If this had happened to us ten years ago, we would have been in big trouble. We didn’t have $2500 to spend on car repairs. We barely had $250 to fill up the tank each month.

But thanks to budgeting for oh-so-many years, I’ve started to see the pattern: like it or not, car repairs are a reality of car ownership. (And rest assured: I do not like it. But at least they don’t catch me by surprise anymore.)

No, I don’t know when the big one is going to come. Or how much it’s going to be. But I do know: You own a car, you pay the piper.

So instead of enter-panic-mode or max-out-credit-card — my two previous go-to-moves for dealing with unexpected expenses — I now set aside $150 each month to deal with car maintenance & repairs.

It’s like an emergency fund, but for my car. I call these pre-emptive set-asides my sink funds, and they help us to pay for all sorts of previously unexpected expenses.

(And another YMM tip: When the amount in my sink fund isn’t enough to cover the whole $2500 — because that’s a lot of money! — I tap our actual emergency fund to make up the difference.)

Not only do my sink funds help me to pay the bills, they also keep me from spiraling from a dispiriting trip to the mechanic into a major financial crisis.

Do I relish having to spend $2500 on car repairs? No, I do not.

I’d much rather have saved that $2500. Or gone on vacation with it. Or, I don’t know, bought groceries. But thankfully I no longer have to borrow from our future vacations, or our grocery budget, or my dad (all of which I’ve done in the past!) to pay that car repair bill. Because now we “sink” those funds in advance.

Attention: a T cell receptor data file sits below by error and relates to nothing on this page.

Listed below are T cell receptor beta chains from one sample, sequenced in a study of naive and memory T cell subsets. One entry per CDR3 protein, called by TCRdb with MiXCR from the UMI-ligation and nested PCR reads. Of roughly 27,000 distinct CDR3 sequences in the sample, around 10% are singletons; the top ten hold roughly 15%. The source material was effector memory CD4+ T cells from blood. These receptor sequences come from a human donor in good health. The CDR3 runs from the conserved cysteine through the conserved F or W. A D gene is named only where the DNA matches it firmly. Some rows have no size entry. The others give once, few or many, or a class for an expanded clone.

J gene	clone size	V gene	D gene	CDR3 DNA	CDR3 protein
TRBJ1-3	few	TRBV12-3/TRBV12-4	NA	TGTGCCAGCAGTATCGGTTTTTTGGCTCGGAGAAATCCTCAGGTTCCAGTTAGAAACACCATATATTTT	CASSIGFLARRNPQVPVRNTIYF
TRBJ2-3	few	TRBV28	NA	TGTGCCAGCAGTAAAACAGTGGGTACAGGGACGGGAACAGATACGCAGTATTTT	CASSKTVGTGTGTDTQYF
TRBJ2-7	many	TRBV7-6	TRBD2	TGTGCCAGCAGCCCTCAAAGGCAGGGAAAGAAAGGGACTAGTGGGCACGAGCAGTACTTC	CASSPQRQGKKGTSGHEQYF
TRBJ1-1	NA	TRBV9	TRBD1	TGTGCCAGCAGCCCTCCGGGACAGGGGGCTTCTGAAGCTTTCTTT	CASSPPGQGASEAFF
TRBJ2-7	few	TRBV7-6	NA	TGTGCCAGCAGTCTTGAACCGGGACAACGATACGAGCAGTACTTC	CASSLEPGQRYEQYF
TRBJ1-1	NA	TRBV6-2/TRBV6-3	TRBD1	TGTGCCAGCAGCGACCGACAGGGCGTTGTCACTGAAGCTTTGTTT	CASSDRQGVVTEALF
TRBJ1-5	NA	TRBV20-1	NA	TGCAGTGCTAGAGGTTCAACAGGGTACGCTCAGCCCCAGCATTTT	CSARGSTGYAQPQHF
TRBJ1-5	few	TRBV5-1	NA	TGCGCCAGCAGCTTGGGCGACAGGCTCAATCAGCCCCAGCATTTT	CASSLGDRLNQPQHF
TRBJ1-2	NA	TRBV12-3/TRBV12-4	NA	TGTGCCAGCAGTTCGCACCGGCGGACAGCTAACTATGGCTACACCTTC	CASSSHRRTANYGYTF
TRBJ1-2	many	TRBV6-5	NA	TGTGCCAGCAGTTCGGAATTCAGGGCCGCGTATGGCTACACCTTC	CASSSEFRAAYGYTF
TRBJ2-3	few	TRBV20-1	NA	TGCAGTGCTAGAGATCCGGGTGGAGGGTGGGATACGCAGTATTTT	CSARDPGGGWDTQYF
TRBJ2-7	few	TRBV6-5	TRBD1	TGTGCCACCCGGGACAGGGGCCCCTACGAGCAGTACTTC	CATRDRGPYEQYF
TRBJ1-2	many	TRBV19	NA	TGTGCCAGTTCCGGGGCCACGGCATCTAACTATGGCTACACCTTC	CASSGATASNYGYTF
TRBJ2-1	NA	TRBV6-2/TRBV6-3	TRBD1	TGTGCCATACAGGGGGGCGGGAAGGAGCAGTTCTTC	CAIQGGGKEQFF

If you find yourself struggling with unexpected expenses, I want you to know two things:

(1) You’re not alone. It’s not just me with the car bill. I am certain that at least 9 out of 10 people reading this post have had an “unexpected expense” of their own this month!

(2) The best solution — practically and emotionally — that I’ve found to deal with these types of expenses is to start by identifying your money patterns and then set aside enough cash to deal with them when they happen again in the future.

If you’re not sure where or how to get started, ask yourself:

  • What expense did I have this month that was unexpected?
  • How often does this type of expense pop up?
  • What’s a reasonable amount of money that I might need to cover it the next time it pops up?
  • How much do I need to set aside — aka “sink” — each month so that I’ll have enough to cover it the next time?

We can’t control all the variables. Even the best budgeter will be caught off guard on occasion. But by observing your money patterns and taking preemptive steps to deal with them, unexpected expenses will be fewer and further between.

Which hopefully means that you will be able to prevent those downward spirals.

Got a YMM question? Want to chat about money? I’m here! Comment or shoot me an email!


  1. I love this post, and I can relate. We recently had a big bill at the mechanic, too. Although my husband and I are improving how we view our budget, this is still a weak area for us. Do you have any advice for convincing a spouse to save/budget?

    • Mara Strom says

      Dodi – This is such an important question. Would it be okay with you if I talk about this topic in a future Your Money Monday?

Leave a Comment